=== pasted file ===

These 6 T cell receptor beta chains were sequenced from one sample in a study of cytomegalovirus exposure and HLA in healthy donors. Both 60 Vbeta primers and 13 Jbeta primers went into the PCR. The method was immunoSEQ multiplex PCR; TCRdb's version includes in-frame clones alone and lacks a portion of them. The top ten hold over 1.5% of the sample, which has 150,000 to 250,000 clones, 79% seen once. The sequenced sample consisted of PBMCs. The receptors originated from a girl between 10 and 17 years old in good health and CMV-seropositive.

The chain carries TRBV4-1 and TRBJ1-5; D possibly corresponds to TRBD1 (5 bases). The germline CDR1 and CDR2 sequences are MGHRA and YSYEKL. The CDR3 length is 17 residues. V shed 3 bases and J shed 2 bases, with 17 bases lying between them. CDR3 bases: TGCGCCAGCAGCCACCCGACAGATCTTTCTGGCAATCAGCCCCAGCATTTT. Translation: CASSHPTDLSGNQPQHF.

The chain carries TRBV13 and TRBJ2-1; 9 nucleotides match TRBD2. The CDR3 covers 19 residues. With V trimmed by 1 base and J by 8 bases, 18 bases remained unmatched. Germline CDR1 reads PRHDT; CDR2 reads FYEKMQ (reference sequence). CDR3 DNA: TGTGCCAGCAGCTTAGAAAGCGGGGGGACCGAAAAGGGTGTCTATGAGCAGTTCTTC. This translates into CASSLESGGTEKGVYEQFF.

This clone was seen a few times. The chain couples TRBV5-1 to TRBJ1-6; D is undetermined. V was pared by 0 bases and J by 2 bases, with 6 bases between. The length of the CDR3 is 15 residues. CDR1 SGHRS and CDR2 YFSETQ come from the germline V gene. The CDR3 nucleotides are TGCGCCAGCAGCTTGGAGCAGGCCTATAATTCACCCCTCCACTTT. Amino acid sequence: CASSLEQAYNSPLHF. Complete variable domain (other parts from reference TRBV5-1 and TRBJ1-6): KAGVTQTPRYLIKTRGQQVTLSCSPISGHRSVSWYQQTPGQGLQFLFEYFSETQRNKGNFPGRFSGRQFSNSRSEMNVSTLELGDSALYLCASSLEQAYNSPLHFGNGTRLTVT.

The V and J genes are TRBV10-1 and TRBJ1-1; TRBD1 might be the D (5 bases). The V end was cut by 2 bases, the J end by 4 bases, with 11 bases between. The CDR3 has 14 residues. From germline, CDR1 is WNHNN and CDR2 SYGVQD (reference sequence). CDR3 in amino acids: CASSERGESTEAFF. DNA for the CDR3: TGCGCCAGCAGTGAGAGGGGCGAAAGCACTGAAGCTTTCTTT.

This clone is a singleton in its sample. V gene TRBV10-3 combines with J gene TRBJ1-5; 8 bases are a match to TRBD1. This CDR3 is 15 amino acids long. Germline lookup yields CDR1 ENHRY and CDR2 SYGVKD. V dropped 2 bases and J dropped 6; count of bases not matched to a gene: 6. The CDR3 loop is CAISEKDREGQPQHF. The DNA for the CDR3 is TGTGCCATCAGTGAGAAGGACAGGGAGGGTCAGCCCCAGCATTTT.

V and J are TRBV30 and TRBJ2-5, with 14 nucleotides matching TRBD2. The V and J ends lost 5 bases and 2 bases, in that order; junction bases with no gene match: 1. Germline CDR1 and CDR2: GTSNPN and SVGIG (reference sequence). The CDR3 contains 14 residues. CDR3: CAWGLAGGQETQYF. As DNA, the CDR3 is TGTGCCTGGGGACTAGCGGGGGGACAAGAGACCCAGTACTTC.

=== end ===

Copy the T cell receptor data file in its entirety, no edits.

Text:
These 6 T cell receptor beta chains were sequenced from one sample in a study of cytomegalovirus exposure and HLA in healthy donors. Both 60 Vbeta primers and 13 Jbeta primers went into the PCR. The method was immunoSEQ multiplex PCR; TCRdb's version includes in-frame clones alone and lacks a portion of them. The top ten hold over 1.5% of the sample, which has 150,000 to 250,000 clones, 79% seen once. The sequenced sample consisted of PBMCs. The receptors originated from a girl between 10 and 17 years old in good health and CMV-seropositive.

The chain carries TRBV4-1 and TRBJ1-5; D possibly corresponds to TRBD1 (5 bases). The germline CDR1 and CDR2 sequences are MGHRA and YSYEKL. The CDR3 length is 17 residues. V shed 3 bases and J shed 2 bases, with 17 bases lying between them. CDR3 bases: TGCGCCAGCAGCCACCCGACAGATCTTTCTGGCAATCAGCCCCAGCATTTT. Translation: CASSHPTDLSGNQPQHF.

The chain carries TRBV13 and TRBJ2-1; 9 nucleotides match TRBD2. The CDR3 covers 19 residues. With V trimmed by 1 base and J by 8 bases, 18 bases remained unmatched. Germline CDR1 reads PRHDT; CDR2 reads FYEKMQ (reference sequence). CDR3 DNA: TGTGCCAGCAGCTTAGAAAGCGGGGGGACCGAAAAGGGTGTCTATGAGCAGTTCTTC. This translates into CASSLESGGTEKGVYEQFF.

This clone was seen a few times. The chain couples TRBV5-1 to TRBJ1-6; D is undetermined. V was pared by 0 bases and J by 2 bases, with 6 bases between. The length of the CDR3 is 15 residues. CDR1 SGHRS and CDR2 YFSETQ come from the germline V gene. The CDR3 nucleotides are TGCGCCAGCAGCTTGGAGCAGGCCTATAATTCACCCCTCCACTTT. Amino acid sequence: CASSLEQAYNSPLHF. Complete variable domain (other parts from reference TRBV5-1 and TRBJ1-6): KAGVTQTPRYLIKTRGQQVTLSCSPISGHRSVSWYQQTPGQGLQFLFEYFSETQRNKGNFPGRFSGRQFSNSRSEMNVSTLELGDSALYLCASSLEQAYNSPLHFGNGTRLTVT.

The V and J genes are TRBV10-1 and TRBJ1-1; TRBD1 might be the D (5 bases). The V end was cut by 2 bases, the J end by 4 bases, with 11 bases between. The CDR3 has 14 residues. From germline, CDR1 is WNHNN and CDR2 SYGVQD (reference sequence). CDR3 in amino acids: CASSERGESTEAFF. DNA for the CDR3: TGCGCCAGCAGTGAGAGGGGCGAAAGCACTGAAGCTTTCTTT.

This clone is a singleton in its sample. V gene TRBV10-3 combines with J gene TRBJ1-5; 8 bases are a match to TRBD1. This CDR3 is 15 amino acids long. Germline lookup yields CDR1 ENHRY and CDR2 SYGVKD. V dropped 2 bases and J dropped 6; count of bases not matched to a gene: 6. The CDR3 loop is CAISEKDREGQPQHF. The DNA for the CDR3 is TGTGCCATCAGTGAGAAGGACAGGGAGGGTCAGCCCCAGCATTTT.

V and J are TRBV30 and TRBJ2-5, with 14 nucleotides matching TRBD2. The V and J ends lost 5 bases and 2 bases, in that order; junction bases with no gene match: 1. Germline CDR1 and CDR2: GTSNPN and SVGIG (reference sequence). The CDR3 contains 14 residues. CDR3: CAWGLAGGQETQYF. As DNA, the CDR3 is TGTGCCTGGGGACTAGCGGGGGGACAAGAGACCCAGTACTTC.